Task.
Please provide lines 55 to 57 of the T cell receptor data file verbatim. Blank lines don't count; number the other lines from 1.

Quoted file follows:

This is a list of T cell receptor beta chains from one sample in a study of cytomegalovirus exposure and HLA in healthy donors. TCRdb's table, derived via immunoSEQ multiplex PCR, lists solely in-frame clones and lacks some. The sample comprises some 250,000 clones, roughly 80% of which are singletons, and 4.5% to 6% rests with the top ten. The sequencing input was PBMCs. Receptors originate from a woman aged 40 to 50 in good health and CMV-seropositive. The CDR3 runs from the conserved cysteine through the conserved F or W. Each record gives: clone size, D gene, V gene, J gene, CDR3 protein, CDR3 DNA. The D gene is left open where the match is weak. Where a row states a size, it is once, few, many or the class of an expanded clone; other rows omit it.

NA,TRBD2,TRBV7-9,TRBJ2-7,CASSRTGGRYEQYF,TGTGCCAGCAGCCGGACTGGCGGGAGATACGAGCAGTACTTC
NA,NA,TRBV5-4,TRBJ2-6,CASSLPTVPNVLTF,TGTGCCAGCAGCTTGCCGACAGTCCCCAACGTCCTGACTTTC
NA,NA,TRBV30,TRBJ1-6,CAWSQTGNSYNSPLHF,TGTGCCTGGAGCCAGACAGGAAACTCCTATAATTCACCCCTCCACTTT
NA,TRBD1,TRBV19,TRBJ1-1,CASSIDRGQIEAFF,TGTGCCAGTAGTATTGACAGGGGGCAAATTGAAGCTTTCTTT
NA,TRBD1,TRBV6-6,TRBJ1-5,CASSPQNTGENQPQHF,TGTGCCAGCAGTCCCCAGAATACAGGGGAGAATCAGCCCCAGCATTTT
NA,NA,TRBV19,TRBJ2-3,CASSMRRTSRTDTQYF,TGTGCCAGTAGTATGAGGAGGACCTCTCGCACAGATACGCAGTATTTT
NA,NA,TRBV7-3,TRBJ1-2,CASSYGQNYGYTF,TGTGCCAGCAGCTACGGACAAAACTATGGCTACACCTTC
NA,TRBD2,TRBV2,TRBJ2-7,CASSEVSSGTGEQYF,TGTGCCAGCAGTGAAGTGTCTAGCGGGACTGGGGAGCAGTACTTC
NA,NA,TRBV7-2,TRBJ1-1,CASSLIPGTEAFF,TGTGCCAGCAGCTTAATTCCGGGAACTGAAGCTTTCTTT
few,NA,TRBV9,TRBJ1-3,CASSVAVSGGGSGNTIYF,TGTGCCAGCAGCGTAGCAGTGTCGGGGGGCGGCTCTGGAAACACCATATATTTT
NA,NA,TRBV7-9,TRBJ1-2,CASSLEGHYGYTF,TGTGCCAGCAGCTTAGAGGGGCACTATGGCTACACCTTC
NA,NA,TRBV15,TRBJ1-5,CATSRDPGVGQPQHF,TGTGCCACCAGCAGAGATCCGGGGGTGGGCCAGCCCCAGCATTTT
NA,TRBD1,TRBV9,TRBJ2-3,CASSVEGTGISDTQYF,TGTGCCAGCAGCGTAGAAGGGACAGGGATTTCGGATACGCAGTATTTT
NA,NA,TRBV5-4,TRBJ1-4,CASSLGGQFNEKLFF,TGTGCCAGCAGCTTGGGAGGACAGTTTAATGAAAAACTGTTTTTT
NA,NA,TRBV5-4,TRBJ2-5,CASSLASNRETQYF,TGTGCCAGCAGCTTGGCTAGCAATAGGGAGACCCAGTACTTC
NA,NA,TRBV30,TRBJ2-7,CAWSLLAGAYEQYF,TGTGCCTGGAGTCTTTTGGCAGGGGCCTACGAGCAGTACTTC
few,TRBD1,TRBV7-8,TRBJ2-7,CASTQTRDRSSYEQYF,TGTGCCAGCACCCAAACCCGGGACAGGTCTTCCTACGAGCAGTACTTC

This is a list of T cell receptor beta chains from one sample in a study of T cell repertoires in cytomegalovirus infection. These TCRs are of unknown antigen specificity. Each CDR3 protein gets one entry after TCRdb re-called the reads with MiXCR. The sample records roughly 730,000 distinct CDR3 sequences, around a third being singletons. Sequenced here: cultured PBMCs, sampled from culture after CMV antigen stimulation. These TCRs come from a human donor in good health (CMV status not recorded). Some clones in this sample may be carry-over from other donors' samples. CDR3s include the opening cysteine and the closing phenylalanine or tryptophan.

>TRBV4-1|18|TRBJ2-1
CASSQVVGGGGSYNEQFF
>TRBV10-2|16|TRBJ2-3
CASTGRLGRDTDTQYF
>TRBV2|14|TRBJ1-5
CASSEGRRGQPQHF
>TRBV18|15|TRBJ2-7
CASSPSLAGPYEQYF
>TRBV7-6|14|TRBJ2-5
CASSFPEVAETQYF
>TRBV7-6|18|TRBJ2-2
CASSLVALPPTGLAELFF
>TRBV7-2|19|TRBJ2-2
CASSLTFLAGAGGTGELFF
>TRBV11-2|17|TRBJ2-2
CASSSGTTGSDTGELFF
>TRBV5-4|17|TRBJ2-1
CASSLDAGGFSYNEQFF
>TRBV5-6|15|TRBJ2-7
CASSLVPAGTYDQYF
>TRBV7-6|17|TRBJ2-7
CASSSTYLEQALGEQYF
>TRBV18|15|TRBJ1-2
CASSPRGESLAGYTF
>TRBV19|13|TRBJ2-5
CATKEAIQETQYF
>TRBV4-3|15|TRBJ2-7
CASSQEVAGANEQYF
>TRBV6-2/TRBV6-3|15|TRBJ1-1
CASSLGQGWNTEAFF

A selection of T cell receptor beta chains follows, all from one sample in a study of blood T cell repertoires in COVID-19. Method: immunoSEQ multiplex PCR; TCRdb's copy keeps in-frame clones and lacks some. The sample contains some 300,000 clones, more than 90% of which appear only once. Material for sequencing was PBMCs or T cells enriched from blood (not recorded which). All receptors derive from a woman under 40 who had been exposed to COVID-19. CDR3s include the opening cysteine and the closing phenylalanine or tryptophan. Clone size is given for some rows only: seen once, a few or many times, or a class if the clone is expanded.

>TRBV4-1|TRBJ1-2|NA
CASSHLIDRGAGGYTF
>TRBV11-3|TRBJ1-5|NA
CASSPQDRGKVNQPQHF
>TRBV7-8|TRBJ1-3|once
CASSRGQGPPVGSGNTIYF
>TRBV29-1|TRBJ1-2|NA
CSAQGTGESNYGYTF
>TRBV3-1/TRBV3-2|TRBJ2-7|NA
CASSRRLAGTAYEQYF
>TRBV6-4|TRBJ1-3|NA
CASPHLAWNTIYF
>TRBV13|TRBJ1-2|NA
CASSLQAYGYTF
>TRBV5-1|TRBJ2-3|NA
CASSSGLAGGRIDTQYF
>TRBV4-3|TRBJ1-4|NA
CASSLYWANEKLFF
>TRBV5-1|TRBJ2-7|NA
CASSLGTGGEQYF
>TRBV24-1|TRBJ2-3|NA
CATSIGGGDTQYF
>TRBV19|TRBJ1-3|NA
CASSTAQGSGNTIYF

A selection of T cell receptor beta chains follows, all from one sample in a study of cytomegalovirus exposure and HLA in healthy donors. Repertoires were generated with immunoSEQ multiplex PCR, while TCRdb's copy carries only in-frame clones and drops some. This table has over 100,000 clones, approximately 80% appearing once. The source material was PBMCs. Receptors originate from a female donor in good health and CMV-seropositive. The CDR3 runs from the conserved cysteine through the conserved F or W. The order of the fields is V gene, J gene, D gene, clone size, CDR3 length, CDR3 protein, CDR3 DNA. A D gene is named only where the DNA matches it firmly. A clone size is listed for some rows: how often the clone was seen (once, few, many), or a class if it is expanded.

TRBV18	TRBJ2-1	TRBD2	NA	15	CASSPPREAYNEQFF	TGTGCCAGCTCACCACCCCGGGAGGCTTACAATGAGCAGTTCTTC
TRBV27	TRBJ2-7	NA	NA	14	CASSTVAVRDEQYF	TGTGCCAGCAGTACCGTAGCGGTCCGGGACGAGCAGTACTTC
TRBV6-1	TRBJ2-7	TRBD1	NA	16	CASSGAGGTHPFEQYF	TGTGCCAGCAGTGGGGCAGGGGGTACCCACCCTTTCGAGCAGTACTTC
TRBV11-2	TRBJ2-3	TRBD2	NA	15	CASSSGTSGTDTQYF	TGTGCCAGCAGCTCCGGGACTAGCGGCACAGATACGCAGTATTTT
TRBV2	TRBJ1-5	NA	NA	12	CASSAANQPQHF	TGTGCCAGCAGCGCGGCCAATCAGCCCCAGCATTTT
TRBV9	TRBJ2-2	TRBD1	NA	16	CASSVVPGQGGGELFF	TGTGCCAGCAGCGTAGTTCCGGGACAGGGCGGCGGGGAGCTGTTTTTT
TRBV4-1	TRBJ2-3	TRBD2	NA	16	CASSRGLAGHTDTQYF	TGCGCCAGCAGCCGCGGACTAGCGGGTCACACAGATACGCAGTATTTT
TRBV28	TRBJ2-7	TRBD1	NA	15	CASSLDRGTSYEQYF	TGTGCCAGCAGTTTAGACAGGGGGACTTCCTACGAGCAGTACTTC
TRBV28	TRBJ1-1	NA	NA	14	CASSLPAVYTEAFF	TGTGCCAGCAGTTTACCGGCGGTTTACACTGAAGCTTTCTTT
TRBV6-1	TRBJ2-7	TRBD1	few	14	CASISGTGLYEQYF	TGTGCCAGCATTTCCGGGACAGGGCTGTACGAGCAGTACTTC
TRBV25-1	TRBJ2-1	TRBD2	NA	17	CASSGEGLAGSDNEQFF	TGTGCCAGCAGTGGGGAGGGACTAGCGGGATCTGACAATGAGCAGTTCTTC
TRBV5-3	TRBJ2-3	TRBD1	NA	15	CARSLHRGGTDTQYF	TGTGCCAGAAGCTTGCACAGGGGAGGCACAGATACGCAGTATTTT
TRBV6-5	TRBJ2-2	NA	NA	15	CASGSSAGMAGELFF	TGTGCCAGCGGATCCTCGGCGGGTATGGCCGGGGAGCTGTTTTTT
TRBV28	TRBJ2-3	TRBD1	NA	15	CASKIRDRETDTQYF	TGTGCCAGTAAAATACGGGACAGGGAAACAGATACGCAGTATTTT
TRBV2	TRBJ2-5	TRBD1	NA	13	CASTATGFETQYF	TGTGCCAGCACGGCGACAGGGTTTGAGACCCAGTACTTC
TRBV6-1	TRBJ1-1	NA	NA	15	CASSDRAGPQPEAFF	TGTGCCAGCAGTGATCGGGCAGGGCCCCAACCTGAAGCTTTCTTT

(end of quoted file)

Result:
>TRBV7-8|TRBJ1-3|once
CASSRGQGPPVGSGNTIYF
>TRBV29-1|TRBJ1-2|NA